The Rookie

on March 29, 2002 by Shlomo Schwartzberg
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   The true story of Jimmy Morris, a pitcher who got a shot at the Majors in his middle age, ought to be a lot more dramatic then it is. But "The Rookie" is deadly dull, barely working up a sweat as it charts Morris' rise to the Big Leagues.

   Beginning with a legend that establishes the creation of the small Texas town of Big Lake in the 1920s and a few quick scenes of Morris' peripatetic childhood as his family moves from town to town in the wake of his dad's military postings, “The Rookie” quickly settles into the present. Morris (Dennis Quaid) is a Big Lake science teacher/baseball coach, ruefully remembering his own attempt at baseball stardom cut short by injuries, and fighting an uphill battle for a sport that plays second fiddle to football in the town. His team isn't very good either, at least until he strikes a deal with them. If they win the division championship, he'll try out for the pros again. Not only has his arm healed, he's pitching better than he ever has before. From there, the inevitable ensues and soon enough Morris has his big chance. If only we cared.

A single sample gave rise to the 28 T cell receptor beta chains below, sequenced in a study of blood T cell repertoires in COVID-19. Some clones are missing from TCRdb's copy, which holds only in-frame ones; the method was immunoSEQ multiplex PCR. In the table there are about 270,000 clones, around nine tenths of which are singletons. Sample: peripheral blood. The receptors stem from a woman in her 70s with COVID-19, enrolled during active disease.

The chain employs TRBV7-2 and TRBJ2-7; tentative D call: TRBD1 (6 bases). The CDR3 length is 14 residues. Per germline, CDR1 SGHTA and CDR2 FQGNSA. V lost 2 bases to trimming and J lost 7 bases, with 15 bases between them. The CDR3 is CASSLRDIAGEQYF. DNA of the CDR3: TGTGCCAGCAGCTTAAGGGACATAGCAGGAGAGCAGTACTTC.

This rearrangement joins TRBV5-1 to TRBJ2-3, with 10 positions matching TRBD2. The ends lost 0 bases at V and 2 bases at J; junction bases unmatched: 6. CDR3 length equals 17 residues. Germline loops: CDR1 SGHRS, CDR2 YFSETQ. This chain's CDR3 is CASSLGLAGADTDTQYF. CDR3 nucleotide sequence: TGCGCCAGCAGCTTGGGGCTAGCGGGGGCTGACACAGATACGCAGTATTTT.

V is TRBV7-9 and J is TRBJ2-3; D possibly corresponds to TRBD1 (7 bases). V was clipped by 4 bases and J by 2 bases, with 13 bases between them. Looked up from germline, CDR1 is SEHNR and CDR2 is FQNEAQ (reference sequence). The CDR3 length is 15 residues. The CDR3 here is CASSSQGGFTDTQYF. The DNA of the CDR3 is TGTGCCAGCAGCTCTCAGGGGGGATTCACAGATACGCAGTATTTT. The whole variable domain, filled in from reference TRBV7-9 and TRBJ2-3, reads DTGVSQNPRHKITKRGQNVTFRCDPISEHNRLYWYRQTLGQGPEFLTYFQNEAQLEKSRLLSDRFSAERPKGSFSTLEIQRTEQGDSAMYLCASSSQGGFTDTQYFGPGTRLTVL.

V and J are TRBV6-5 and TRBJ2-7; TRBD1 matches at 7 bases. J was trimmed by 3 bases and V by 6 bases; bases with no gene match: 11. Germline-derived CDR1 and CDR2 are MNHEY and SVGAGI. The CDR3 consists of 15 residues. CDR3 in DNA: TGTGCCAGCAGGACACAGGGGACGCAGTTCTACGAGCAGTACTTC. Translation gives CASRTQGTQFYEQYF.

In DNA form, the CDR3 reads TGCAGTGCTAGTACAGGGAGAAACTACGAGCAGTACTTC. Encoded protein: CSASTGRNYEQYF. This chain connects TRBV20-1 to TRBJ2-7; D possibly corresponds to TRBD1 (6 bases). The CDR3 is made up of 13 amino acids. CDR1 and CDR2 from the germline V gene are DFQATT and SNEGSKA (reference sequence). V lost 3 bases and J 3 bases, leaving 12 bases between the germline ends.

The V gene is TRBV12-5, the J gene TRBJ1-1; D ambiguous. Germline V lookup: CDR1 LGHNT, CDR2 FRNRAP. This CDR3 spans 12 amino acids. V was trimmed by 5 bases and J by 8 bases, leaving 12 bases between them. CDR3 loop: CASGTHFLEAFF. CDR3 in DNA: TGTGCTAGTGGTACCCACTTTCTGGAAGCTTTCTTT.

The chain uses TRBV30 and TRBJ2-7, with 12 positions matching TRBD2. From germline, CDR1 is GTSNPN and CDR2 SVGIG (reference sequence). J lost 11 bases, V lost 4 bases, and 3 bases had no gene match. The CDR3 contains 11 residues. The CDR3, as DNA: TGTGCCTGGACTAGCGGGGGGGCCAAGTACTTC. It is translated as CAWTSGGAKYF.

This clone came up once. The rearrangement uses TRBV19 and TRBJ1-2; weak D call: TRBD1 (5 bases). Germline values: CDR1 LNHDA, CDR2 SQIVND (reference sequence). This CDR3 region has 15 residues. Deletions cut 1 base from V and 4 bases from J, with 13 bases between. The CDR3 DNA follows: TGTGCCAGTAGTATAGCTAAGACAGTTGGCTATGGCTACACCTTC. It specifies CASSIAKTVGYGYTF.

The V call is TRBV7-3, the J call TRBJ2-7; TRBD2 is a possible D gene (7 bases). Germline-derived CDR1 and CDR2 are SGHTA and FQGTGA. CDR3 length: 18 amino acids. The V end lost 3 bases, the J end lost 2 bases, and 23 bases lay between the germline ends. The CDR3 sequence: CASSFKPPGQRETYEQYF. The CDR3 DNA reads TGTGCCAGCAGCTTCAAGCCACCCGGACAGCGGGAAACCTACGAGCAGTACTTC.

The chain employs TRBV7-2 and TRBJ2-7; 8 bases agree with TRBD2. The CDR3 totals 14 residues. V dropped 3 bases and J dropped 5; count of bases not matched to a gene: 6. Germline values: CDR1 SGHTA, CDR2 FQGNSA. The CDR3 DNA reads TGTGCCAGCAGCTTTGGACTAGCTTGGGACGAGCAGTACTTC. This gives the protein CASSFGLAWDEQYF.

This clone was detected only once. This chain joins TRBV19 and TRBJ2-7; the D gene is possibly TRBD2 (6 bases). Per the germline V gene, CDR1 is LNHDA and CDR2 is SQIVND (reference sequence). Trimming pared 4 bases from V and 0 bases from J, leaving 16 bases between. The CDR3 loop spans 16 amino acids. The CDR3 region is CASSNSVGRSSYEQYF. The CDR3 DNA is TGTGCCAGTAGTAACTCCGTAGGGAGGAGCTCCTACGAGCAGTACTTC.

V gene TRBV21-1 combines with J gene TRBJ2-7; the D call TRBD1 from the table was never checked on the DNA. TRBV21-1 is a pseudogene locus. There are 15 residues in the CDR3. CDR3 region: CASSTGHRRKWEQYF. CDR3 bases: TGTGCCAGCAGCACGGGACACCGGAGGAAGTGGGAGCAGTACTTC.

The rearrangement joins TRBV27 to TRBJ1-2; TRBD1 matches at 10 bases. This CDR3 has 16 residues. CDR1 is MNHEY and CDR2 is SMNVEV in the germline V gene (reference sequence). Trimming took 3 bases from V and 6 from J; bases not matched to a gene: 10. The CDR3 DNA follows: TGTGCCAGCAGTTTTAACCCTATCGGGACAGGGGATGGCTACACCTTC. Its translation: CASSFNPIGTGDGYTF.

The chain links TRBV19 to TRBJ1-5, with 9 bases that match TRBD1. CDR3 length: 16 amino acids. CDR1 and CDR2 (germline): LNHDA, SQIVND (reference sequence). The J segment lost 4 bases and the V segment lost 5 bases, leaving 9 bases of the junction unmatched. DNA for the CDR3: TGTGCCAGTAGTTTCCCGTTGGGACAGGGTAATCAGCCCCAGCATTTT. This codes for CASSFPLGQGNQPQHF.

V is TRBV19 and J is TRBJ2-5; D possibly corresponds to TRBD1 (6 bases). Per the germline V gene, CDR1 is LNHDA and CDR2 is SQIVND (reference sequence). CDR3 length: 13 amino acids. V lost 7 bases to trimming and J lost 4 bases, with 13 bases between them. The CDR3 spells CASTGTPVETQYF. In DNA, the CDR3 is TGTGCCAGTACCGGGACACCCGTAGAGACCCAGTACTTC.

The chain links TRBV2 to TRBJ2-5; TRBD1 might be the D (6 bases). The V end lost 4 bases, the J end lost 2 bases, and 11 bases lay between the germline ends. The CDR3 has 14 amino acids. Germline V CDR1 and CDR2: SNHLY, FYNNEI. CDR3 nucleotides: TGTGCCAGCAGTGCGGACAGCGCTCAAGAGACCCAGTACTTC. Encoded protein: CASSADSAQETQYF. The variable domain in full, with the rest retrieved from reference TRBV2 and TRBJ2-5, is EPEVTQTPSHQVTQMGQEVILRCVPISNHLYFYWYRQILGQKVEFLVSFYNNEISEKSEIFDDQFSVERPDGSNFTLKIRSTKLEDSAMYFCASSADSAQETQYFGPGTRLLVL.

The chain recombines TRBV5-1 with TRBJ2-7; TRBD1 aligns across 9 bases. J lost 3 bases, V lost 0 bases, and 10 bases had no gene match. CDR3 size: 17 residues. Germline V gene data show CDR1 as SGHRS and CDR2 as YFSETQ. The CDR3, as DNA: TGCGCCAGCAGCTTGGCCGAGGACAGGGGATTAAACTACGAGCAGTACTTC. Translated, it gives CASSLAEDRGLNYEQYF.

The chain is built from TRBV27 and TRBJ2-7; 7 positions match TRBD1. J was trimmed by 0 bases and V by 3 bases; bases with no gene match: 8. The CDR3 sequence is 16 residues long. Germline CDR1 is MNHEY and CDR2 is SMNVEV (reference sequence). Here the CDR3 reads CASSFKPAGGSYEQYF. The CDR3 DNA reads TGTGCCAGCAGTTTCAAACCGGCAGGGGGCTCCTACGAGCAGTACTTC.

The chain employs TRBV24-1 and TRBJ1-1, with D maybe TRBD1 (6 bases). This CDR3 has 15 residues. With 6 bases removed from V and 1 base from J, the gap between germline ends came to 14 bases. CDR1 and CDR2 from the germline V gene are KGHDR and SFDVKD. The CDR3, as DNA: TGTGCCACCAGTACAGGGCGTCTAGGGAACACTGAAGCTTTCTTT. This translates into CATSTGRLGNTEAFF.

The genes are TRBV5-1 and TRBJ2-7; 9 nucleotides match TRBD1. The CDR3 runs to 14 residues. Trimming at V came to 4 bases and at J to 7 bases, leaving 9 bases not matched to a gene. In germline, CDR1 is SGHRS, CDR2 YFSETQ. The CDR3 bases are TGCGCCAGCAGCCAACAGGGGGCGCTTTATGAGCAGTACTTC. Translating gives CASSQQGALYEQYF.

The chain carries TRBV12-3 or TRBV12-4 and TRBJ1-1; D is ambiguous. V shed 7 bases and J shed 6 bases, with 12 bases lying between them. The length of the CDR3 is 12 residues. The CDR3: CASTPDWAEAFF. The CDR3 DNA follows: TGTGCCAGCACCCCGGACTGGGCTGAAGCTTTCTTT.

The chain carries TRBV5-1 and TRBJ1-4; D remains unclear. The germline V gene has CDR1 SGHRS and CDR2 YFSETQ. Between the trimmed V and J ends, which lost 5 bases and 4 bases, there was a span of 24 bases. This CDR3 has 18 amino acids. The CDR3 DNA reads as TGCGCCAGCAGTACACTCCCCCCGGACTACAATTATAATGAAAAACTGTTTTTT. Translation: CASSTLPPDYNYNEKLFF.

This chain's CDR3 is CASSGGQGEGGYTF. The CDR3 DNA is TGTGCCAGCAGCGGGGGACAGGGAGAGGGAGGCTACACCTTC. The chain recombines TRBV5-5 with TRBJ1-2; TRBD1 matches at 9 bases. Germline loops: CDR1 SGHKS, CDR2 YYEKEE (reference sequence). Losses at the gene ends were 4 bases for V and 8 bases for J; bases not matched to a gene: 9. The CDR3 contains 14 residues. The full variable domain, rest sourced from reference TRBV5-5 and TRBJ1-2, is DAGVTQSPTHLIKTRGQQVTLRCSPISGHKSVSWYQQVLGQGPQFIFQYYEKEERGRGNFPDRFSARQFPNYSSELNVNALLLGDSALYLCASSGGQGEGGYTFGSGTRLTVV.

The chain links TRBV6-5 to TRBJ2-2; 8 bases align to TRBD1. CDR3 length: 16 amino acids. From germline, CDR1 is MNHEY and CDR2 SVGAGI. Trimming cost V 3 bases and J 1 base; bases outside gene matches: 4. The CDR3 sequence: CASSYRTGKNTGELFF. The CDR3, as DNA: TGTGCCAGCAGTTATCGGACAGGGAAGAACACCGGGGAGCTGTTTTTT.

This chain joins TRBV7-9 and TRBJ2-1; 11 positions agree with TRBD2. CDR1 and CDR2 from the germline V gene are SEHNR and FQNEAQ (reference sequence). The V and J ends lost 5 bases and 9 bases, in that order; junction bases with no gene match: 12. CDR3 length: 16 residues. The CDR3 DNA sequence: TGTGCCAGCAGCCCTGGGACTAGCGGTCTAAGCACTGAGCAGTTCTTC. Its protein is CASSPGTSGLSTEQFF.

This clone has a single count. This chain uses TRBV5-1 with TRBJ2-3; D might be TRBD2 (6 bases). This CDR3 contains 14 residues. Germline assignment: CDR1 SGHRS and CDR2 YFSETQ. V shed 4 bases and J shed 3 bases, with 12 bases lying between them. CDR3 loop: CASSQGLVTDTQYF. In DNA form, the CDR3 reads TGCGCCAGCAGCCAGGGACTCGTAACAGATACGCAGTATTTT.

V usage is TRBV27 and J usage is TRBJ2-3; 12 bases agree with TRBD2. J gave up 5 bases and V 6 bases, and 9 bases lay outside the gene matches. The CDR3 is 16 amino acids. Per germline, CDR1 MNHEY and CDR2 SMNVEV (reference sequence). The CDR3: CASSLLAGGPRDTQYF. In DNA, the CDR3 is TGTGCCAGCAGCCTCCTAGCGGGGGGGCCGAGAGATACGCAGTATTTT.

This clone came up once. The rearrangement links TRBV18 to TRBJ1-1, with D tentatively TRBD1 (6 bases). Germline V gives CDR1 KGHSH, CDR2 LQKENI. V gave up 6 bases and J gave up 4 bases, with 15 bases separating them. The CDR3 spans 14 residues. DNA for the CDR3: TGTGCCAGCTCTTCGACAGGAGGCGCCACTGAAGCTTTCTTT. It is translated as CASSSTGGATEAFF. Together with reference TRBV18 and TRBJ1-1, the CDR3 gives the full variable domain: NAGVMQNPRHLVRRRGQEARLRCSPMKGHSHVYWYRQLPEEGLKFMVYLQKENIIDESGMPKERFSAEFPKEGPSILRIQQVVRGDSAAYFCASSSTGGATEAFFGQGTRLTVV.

“The Rookie” is so underplayed as to be catatonic. And while Quaid is fine as a man who tamps down his feelings out of disappointment, as a character Jimmy Morris simply fails to make much of an impression, except in one pivotal scene. It's left to Rachel Griffiths and Brian Cox, as, respectively, Morris' loyal wife and cold father, to command the screen in their few scenes.

   "The Rookie" isn't as hyperbolic as most sports formula movies, but it's still saddled with clichés and cutesy moments, which are all drowned in Carter Burwell's portentously syrupy score. Morris's life actually makes for a rich tale of redemption, but you wouldn't know it from this pallid, flat movie. Starring Dennis Quaid, Rachel Griffiths and Brian Cox. Directed by John Lee Hancock. Written by Mike Rich. Produced by Gordon Gray, Mark Ciardi and Mark Johnson. A Buena Vista release. Drama. Rated G. Running time: 129 min

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